README

Path: README
Last Update: Fri Jan 23 14:11:24 +0200 2009

Liferay & ActiveRecord

This is a collection of (some) Liferay models for developers that use the database with ActiveRecord. You may want to check out the Rails-portlet package if you‘re going to deploy Rails applications on Liferay.

Follow these steps

  1. Configure ActiveRecord as usual.
  2. require ‘lportal‘
  3. You‘re good to go.

This gem quite effectively pollutes your namespace, and that is intentional. If you are working in the context of the portal, having your users modeled by User is more convenient rather than having to reference them as "Lportal::Users".

General notions and examples

Caterpillar

To create new instances you need Caterpillar. Liferay‘s ORM, Hibernate, does not seem to use database sequences, but ActiveRecord assumes they exist. Caterpillar‘s purpose is to lower the barriers to deploy Rails portlets and it contains various tasks that do not belong to this library. See the Caterpillar docs on installation; this document assumes your environment is set up. Do not forget to run the migrations!

Layouts

Each Group can have public and private pages. In both cases, there has to first exist a Web::LayoutSet, which is automatically created for a new Group. The individual pages (class Web::Layout) belong to this set, but they are not directly linked (in 5.1.1 at least). Instead, they belong to the Group and are either public or private. The models have methods to query the relations.

Say you create a new Group "group".

  company = Company.first
  group = Group.create(
    :company => company,
    :creatoruserid => company.administrators.first.id,
    :name => 'Example'
  )

  => #<Group groupid: 8400004, companyid: 10109, creatoruserid: 10129, classnameid: 0, classpk: 0, parentgroupid: 0, livegroupid: 0, name: "Example", description: "", type_: 1, typesettings: "", friendlyurl: "/example", active_: true>

The LayoutSets can then be queried:

  group.public_layoutset

  => #<Web::LayoutSet layoutsetid: 8400011, groupid: 8400004, companyid: 10109, privatelayout: false, logo: false, logoid: 0, themeid: "", colorschemeid: "01", wapthemeid: "mobile", wapcolorschemeid: "01", css: "", pagecount: 0, virtualhost: "">

  group.private_layoutset

  => #<Web::LayoutSet layoutsetid: 8400010, groupid: 8400004, companyid: 10109, privatelayout: true, logo: false, logoid: 0, themeid: "", colorschemeid: "01", wapthemeid: "mobile", wapcolorschemeid: "01", css: "", pagecount: 0, virtualhost: "">

  group.layoutsets.size

  => 2

And a new empty Layout can be created:

  layout = Web::Layout.create(
    :group => group,
    :privatelayout => true,
    :name => 'Private page'
  )

  => #<Web::Layout plid: 8400000, groupid: 8400004, companyid: 10109, privatelayout: true, layoutid: 1, parentlayoutid: 0, name: "<?xml version='1.0' encoding='UTF-8'?><root availab...", title: "<root />", description: "", type_: "portlet", typesettings: "layout-template-id=2_columns_ii\n", hidden_: false, friendlyurl: "/1", iconimage: false, iconimageid: 0, themeid: nil, colorschemeid: nil, wapthemeid: nil, wapcolorschemeid: nil, css: nil, priority: 0, dlfolderid: 0>

You can view this page in the Liferay "Communities" portlet via "Available Communities" => "Actions" => "Manage Pages" => "Private Pages" => "View Pages".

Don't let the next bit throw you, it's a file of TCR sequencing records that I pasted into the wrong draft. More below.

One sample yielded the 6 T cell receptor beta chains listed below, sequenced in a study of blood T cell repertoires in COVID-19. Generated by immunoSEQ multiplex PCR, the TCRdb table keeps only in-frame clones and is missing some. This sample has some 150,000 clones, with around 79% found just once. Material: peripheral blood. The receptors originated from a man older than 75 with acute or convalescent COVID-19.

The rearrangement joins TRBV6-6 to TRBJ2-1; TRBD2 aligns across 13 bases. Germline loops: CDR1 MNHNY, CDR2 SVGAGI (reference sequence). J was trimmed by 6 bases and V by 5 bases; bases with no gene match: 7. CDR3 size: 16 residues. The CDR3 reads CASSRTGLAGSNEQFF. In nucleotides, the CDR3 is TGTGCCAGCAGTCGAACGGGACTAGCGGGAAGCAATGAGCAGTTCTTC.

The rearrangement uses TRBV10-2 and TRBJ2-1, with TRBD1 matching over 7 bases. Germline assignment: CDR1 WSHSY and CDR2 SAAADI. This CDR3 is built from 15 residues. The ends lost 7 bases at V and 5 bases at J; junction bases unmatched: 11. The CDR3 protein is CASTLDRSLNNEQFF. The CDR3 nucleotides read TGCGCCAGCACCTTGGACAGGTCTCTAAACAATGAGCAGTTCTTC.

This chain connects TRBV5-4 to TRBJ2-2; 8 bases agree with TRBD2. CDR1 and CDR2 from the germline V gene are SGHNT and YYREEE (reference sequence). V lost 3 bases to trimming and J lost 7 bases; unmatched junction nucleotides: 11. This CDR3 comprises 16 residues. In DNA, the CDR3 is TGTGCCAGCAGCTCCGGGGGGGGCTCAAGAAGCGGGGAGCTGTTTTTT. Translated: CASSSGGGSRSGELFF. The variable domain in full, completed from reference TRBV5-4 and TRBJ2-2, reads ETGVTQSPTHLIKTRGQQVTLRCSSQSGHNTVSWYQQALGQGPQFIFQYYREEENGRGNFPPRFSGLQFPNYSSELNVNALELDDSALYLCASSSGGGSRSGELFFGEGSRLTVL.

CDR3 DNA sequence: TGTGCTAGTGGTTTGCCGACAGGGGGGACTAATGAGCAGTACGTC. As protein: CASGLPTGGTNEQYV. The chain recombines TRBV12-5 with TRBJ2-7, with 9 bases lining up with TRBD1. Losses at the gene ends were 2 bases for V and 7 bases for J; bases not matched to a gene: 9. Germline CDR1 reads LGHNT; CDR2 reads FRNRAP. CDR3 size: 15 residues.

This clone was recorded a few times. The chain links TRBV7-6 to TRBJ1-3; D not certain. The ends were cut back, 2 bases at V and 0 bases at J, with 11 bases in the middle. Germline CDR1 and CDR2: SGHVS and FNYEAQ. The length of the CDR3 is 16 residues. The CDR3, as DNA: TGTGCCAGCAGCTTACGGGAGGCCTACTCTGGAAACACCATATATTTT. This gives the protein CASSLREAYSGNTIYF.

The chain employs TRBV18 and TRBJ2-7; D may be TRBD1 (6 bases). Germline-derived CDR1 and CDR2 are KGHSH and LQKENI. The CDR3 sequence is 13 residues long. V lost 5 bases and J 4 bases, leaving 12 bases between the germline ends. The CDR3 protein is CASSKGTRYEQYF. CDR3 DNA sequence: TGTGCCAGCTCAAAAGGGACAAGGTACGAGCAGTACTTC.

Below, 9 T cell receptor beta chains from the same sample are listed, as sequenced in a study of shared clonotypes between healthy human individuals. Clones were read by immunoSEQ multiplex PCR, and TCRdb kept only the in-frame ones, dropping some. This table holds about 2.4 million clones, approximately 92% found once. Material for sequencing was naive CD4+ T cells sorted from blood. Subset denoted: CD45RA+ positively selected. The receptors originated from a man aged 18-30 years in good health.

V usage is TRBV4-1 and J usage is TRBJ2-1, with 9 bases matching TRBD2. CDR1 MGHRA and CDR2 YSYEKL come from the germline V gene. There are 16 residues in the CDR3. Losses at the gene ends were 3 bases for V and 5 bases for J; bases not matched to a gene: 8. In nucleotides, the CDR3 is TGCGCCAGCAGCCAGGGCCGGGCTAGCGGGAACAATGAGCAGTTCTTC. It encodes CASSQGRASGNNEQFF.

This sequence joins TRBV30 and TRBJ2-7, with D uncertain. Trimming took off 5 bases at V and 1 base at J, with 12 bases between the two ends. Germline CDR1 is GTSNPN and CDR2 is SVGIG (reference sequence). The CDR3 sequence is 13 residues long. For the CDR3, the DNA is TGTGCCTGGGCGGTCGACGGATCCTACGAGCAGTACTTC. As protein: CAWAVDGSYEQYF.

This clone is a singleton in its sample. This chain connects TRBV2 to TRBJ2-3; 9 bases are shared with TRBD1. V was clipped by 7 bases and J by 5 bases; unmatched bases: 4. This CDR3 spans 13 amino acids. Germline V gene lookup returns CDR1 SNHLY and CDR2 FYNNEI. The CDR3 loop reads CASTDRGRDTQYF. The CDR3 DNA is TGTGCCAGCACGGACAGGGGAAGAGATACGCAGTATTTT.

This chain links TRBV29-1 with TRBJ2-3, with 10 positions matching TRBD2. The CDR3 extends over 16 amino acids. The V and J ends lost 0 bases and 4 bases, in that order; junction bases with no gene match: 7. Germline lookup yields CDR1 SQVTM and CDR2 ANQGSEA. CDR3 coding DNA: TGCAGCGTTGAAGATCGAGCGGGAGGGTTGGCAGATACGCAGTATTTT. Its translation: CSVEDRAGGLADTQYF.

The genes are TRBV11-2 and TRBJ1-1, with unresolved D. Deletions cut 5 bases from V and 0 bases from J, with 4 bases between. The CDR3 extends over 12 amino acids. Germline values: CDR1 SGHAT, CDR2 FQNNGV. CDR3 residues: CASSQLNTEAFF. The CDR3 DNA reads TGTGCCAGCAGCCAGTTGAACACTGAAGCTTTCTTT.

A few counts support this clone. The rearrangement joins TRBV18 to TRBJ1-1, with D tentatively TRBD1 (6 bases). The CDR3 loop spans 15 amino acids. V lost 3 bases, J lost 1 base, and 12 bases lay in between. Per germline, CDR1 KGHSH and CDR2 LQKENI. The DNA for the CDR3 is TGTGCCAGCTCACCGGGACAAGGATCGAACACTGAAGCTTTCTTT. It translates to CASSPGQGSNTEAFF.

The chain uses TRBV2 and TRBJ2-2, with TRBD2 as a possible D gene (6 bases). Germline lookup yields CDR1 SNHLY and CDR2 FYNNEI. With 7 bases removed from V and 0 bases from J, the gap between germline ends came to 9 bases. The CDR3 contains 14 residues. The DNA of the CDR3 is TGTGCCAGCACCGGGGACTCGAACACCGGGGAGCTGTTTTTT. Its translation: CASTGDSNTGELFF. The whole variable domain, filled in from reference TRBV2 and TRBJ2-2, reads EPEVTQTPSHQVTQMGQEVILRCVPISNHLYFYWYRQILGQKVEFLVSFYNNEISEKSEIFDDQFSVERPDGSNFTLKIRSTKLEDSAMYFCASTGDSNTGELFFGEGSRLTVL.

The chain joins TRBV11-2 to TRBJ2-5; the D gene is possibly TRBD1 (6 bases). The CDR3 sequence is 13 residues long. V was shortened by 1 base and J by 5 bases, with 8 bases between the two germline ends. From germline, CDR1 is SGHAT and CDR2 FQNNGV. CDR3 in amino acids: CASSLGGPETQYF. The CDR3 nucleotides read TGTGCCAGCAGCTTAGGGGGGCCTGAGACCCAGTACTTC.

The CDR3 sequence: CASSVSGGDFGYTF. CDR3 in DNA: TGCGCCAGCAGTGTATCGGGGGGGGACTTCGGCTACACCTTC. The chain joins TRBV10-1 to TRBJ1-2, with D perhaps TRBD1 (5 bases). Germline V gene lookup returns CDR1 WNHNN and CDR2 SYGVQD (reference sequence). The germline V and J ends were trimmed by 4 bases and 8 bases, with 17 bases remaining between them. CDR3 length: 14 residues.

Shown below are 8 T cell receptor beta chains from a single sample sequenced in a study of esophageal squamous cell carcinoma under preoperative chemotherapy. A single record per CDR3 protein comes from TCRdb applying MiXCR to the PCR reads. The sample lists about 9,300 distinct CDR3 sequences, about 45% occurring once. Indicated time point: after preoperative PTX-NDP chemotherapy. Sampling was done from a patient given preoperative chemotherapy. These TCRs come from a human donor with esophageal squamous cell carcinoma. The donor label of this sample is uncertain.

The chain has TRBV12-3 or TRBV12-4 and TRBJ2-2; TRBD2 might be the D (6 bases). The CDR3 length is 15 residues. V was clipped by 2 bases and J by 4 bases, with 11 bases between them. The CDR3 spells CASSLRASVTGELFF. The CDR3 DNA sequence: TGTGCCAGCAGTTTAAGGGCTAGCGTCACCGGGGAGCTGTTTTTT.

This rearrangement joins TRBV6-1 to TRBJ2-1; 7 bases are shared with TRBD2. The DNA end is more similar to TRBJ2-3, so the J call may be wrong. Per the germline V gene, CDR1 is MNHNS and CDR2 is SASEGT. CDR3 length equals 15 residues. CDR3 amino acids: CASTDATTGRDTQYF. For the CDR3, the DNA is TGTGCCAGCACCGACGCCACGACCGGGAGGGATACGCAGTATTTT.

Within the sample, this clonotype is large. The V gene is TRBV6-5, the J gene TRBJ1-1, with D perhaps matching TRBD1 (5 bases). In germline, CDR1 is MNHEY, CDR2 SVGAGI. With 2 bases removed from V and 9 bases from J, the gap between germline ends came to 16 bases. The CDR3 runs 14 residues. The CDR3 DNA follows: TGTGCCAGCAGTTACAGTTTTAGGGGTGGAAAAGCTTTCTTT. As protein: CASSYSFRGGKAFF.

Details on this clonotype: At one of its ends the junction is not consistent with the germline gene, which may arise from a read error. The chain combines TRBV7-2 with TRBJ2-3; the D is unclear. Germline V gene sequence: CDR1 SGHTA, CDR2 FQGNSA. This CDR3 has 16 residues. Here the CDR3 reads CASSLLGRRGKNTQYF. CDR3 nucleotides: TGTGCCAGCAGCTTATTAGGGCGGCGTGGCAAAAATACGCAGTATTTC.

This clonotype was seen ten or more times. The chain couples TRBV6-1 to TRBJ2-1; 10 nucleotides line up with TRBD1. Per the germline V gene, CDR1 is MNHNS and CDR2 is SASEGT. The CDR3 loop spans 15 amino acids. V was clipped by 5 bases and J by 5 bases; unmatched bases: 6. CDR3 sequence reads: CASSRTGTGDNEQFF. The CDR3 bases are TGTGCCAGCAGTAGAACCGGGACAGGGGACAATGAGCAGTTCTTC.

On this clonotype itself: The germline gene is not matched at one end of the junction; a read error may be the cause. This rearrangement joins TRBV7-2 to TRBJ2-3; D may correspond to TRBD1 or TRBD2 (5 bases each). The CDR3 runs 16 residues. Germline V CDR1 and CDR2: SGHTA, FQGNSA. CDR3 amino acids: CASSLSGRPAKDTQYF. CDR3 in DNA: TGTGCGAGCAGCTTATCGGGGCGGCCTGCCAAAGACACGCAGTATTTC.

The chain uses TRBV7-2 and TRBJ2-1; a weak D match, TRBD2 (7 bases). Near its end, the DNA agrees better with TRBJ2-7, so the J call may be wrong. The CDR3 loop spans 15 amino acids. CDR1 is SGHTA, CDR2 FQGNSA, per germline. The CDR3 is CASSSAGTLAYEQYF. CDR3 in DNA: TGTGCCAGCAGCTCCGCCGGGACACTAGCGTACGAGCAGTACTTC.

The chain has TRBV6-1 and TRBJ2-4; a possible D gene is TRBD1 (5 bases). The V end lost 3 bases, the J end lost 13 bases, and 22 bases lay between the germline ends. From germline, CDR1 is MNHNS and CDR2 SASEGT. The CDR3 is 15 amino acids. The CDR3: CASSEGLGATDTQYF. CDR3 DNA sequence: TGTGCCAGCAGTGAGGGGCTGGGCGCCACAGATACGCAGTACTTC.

Portlets and Caterpillar

To add new portlets the Caterpillar mixins and migrations are required. This data does not live in the lportal database, and this library does not understand about the environment in which Liferay is. Caterpillar, however, does. It parses some Liferay XML configuration files and makes the data available by defining a couple of new methods to classes in the Web module.

The Layout contents are defined in its typesettings. The Web::Typesettings class makes their definitions more Ruby-like. To add a message_boards portlet into column 2:

  layout.typesettings = Web::Typesettings.new.message_boards(:column => 2).to_s

  => "layout-template-id=2_columns_ii\ncolumn-2=19,"

The other way around, find the private layouts of "group" that have the Message Board portlet:

  layouts = group.private_layouts.select{|l| l.contents.include?('message_boards')}

Or, using a method designed for this:

  layouts = group.select_layouts_with('message_boards',:private)
  => [#<Web::Layout plid: 8400000, groupid: 8400004, companyid: 10109, privatelayout: true, layoutid: 1, parentlayoutid: 0, name: "<?xml version='1.0' encoding='UTF-8'?><root availab...", title: "<root />", description: "", type_: "portlet", typesettings: "layout-template-id=2_columns_ii\ncolumn-2=19,", hidden_: false, friendlyurl: "/1", iconimage: false, iconimageid: 0, themeid: nil, colorschemeid: nil, wapthemeid: nil, wapcolorschemeid: nil, css: nil, priority: 0, dlfolderid: 0>]

Or query what portlets are in the Layout:

  layouts.first.portlets.each{|p| puts p.title}

  Message Boards
  => [#<Web::PortletPreferences portletpreferencesid: 10210, ownerid: 0, ownertype: 3, plid: 10146, portletid: "19", preferences: "<portlet-preferences xmlns=\"http://java.sun.com/xml...">]

Or whether the layouts include a specific portlet:

  group.layouts_include?('message_boards')
  => true
  group.layouts_include?('message_boards',:private)
  => true
  group.layouts_include?('message_boards',:public)
  => false

Copyright (c) 2008,2009 Mikael Lammentausta, released under the MIT license

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